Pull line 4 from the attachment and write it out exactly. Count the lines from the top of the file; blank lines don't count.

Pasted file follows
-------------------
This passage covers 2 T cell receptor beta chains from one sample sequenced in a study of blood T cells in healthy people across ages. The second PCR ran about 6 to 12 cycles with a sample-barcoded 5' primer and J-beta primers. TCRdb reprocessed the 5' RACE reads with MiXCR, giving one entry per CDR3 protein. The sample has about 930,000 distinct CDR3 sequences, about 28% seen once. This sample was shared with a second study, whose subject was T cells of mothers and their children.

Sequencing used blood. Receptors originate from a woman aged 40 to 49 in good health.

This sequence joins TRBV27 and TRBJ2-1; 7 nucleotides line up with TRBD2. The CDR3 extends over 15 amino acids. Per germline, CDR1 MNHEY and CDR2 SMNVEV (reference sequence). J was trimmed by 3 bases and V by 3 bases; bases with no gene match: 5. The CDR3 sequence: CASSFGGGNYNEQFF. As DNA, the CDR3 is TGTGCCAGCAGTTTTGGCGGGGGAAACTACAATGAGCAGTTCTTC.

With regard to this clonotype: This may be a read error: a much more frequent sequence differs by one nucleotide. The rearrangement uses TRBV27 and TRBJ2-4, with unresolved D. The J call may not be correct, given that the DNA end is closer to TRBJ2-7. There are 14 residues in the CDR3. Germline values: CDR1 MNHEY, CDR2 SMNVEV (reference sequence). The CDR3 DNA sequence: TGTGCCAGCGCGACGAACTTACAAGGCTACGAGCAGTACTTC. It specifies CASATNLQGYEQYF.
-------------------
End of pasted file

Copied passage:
With regard to this clonotype: This may be a read error: a much more frequent sequence differs by one nucleotide. The rearrangement uses TRBV27 and TRBJ2-4, with unresolved D. The J call may not be correct, given that the DNA end is closer to TRBJ2-7. There are 14 residues in the CDR3. Germline values: CDR1 MNHEY, CDR2 SMNVEV (reference sequence). The CDR3 DNA sequence: TGTGCCAGCGCGACGAACTTACAAGGCTACGAGCAGTACTTC. It specifies CASATNLQGYEQYF.